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The Privacy Myth

Category: Buying, Tenants

Ever wonder why a Real Estate Agent asks for your name and contact number at an Open for Inspection and what right they have to do it?

It has become commonplace for agents to request names and contact details - sometimes even proof of identity, prior to allowing buyers to inspect a property.

Firstly let me say, that it is not a legal requirement for people to leave their details with an agent at an open house, but it can be a condition of entry to the property.

This can be confusing to some buyers who claim that they have a right to enter, with anonymity, as it is a publically advertised open for inspection.

The fact is that the property is open for inspection, but the owner can make any conditions of entry that they see fit.  The agent is at the property as the owners' representative, and can allow or refuse entry as the vendor has instructed.  Tell me, would you let someone into your home if you didn't know who they were?

I have had many buyers say that “under the Privacy Act an agent cannot ask for personal details”, but the Privacy Act details how the information is collected, stored and used by the collecting agency - in this case the agent.  This information cannot be used other than for the purpose for which it was collected.  The agent is required to have a Privacy Act collection notice displayed, which will give you all the relevant information.  If you don't want to hear from the agent, just tell them that and they should not contact you, but be aware that they then will not contact you about the imminent sale of the property, or about others that may be of interest to you.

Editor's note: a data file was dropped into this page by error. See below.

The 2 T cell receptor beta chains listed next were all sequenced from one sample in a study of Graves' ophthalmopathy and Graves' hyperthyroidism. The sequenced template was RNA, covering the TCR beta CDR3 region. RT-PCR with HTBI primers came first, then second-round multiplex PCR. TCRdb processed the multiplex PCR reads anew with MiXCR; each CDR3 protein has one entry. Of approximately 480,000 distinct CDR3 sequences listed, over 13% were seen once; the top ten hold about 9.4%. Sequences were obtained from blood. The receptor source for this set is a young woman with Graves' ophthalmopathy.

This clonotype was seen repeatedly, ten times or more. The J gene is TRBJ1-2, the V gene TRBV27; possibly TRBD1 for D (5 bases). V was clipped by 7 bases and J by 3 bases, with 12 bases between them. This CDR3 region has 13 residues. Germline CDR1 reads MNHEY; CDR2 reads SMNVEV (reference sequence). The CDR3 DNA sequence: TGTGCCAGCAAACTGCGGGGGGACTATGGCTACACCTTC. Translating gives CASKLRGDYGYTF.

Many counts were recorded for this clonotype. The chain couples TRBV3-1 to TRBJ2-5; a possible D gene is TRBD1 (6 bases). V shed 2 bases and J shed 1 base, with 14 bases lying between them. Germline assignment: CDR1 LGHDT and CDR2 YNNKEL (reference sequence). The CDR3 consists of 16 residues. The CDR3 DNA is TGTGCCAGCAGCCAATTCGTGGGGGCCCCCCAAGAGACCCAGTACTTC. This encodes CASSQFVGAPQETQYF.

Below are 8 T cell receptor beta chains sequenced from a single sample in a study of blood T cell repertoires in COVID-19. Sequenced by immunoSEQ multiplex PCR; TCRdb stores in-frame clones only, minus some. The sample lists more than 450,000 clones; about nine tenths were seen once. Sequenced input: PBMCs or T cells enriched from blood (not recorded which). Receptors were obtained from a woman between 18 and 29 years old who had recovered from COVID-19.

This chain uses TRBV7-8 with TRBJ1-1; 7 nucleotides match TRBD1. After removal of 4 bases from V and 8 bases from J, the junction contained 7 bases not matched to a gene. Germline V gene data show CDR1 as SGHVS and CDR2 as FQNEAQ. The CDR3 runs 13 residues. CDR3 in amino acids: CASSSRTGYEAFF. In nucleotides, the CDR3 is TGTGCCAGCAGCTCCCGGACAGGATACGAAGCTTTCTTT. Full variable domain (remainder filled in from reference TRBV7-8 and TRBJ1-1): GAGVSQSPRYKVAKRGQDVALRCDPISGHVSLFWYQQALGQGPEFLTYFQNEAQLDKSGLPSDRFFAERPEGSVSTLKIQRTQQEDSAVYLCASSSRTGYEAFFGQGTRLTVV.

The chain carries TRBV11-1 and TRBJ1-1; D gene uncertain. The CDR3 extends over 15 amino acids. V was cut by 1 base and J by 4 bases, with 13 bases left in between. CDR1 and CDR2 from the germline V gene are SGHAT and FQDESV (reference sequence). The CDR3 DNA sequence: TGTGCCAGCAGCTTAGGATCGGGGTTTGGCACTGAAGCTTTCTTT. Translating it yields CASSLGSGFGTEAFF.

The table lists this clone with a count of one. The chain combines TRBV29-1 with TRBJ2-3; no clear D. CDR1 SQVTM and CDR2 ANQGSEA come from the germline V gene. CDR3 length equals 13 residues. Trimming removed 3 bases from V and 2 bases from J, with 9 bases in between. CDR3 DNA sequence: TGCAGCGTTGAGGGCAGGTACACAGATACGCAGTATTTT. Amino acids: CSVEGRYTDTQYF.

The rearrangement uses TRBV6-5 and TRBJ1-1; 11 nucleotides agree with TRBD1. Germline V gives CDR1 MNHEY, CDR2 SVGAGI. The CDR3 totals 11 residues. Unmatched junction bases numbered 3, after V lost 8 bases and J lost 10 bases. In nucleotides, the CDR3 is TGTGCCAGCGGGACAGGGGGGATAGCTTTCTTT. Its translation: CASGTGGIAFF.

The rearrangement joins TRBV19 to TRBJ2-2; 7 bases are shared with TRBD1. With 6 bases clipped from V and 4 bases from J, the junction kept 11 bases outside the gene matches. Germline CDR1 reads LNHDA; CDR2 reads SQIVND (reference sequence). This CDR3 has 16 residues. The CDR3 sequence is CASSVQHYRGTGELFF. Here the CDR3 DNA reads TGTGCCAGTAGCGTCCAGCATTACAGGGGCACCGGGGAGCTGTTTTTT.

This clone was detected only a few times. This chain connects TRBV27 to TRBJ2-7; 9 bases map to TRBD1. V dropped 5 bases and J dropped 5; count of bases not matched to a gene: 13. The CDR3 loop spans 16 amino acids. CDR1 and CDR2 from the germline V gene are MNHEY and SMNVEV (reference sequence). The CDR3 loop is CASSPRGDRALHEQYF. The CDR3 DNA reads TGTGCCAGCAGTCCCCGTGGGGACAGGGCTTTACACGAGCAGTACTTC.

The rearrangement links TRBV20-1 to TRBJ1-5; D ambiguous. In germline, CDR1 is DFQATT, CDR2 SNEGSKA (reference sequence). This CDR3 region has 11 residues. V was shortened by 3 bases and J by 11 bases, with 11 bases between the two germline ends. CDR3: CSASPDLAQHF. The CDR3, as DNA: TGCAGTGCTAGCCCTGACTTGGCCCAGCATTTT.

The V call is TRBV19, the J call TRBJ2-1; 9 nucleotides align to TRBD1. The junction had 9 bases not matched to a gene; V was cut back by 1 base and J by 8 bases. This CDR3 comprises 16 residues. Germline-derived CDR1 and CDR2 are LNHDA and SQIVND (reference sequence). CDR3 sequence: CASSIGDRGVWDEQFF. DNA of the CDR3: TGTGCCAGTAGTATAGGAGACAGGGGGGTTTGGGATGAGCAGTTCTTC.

If you refuse to give the agent the requested details, it is within their rights to deny you entry to the home; after all it is actually private property.  If you refuse to leave, when requested to do so by the owner, or their agent, you commit the offence of trespass.

So you see that as the representative of the owner the real estate agent has the right to request your details as a condition of entry to a property and may refuse you entry if you fail to comply with those conditions.

 

Posted by Tony Nathan - Woodards Camberwell